More stupid PR tricks from Mylan

Don’t the executives at Mylan Inc. ever learn?  The company has filed another lawsuit against The Pittsburgh Post-Gazette, related to a series of stories that the Post-Gazette ran a few months back about an FDA investigation into allegations that Mylan employees were overriding automatic safety controls.  As it turns out, Mylan took care of it, the FDA’s investigation cleared Mylan and no one was hurt.

But Mylan hurt itself by the way it managed the story.  Even after the FDA said that it had not yet completed its investigation, Mylan’s chief executive officer, Robert Coury kept insisting that the investigation had indeed been completed; he was of course mistaken.  (I should disclose that Jampole Communications worked on a project for Mr. Coury that did not involve public relations or media relations more than 10 years ago when he was a financial planner.)  Because of Mylan’s insistence on its initial version of the story—that the investigation had ended—instead of coverage on two news days, the story received coverage on five or six news days.

Here are just some of the negative stories Mylan generated about itself:

And Mylan’s latest move, to sue The Pittsburgh Post-Gazette, also hurts Mylan, especially its standing with consumers who buy generic drugs; remember these folks endure a steady stream of advertising touting the innate superiority of brand-name drugs.  Why remind them that the FDA recently investigated?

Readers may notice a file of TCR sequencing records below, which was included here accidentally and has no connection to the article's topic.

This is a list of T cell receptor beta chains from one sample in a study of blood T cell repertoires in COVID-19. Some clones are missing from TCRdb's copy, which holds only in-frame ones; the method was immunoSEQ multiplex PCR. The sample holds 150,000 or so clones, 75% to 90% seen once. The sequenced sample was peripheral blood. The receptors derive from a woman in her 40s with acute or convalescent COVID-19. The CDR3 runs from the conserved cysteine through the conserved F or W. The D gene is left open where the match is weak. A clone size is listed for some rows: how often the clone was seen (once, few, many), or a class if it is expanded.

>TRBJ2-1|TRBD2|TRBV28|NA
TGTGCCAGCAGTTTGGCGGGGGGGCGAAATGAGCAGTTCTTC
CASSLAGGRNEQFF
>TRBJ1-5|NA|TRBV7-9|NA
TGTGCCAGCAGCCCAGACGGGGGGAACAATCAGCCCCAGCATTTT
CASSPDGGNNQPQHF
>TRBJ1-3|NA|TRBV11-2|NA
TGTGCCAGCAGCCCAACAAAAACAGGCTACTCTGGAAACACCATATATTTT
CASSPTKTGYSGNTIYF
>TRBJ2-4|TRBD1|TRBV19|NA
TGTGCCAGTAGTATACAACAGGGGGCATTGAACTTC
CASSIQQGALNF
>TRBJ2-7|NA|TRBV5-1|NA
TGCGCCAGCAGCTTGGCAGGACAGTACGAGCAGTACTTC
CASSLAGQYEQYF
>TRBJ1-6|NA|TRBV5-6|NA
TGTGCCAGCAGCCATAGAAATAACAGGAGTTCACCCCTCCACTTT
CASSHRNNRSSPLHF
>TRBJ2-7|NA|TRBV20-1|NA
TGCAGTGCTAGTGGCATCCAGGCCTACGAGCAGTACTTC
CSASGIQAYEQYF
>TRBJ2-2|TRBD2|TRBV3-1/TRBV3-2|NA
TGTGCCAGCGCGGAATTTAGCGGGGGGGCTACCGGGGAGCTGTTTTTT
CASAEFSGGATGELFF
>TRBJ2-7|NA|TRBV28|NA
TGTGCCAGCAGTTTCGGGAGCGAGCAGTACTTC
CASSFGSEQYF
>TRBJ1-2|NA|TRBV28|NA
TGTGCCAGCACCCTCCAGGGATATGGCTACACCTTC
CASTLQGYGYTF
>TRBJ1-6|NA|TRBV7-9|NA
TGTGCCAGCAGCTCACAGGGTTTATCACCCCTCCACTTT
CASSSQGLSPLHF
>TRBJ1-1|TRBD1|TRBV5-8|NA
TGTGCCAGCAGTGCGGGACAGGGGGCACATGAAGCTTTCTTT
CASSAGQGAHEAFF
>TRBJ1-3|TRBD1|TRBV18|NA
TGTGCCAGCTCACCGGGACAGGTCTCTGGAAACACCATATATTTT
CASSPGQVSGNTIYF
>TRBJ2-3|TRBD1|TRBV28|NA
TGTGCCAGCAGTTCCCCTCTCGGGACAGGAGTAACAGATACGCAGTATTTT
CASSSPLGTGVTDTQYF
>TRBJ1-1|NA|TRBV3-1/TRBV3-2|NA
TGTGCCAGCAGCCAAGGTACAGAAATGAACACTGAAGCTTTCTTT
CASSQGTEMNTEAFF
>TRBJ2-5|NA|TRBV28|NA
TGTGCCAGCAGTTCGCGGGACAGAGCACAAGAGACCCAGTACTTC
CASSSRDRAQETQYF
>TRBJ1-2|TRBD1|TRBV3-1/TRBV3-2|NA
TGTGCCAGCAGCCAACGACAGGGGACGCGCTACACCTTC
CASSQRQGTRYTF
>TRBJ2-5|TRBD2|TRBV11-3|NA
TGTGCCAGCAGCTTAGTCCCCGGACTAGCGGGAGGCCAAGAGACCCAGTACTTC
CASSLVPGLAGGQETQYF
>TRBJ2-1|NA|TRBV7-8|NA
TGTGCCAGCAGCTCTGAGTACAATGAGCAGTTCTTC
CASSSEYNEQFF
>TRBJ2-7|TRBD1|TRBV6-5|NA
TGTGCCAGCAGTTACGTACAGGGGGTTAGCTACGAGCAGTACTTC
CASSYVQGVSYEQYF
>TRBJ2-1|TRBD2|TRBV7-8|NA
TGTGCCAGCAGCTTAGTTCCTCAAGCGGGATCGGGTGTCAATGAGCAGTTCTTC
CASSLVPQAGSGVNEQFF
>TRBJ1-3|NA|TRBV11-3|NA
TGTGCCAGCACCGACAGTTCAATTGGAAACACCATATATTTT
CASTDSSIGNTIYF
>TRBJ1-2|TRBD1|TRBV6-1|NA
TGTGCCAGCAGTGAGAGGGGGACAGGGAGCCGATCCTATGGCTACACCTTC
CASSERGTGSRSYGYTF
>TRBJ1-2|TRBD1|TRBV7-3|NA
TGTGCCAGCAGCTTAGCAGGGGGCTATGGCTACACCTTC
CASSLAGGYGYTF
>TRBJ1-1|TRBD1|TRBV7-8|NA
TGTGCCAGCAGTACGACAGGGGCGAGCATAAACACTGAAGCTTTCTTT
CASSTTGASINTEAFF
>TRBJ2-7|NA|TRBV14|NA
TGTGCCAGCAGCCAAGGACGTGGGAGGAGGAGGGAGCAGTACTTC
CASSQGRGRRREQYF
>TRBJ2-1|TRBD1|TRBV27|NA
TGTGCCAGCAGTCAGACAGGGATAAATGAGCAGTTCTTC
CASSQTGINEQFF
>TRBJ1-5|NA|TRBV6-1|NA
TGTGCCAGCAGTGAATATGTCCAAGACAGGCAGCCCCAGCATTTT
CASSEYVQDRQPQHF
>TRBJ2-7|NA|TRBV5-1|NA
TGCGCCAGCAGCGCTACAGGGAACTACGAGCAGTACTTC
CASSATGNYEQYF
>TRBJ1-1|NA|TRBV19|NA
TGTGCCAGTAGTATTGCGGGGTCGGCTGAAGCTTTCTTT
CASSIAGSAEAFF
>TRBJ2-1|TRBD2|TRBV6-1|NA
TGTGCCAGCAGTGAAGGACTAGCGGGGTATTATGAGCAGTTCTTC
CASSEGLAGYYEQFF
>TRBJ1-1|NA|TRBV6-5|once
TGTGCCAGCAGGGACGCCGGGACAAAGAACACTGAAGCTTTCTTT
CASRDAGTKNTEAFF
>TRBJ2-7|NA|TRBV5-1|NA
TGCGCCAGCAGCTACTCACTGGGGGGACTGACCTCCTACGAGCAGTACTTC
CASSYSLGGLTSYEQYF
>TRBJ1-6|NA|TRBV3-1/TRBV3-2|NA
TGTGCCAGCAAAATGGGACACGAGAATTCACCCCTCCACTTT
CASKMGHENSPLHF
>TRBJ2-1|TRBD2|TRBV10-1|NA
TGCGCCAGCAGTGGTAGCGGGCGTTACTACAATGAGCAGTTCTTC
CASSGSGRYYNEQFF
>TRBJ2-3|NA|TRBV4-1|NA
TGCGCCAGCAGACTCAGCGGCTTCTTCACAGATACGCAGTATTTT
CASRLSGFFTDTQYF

Filing and publicizing these lawsuits probably qualifies for any top 10 list of “Stupid PR Tricks of 2009.” 

The lawsuits only keep the story of the two employees overriding a safety system in the news.  The fact that Mylan came out pretty much smelling like a rose in the FDA report is lost in the hubbub over the lawsuit, which will revolve around the Post-Gazette’s right to pursue a story and its accuracy of facts.  In both these areas, the newspaper stands on very solid ground, but even if it didn’t, I would have advised Mylan not to pursue a lawsuit because the publicity could never be 100% positive in favor of Mylan. 

Mylan would have been better off moving away from the incident altogether.  I would have advised the company to do a positive PR campaign based on the safety of its manufacturing process.

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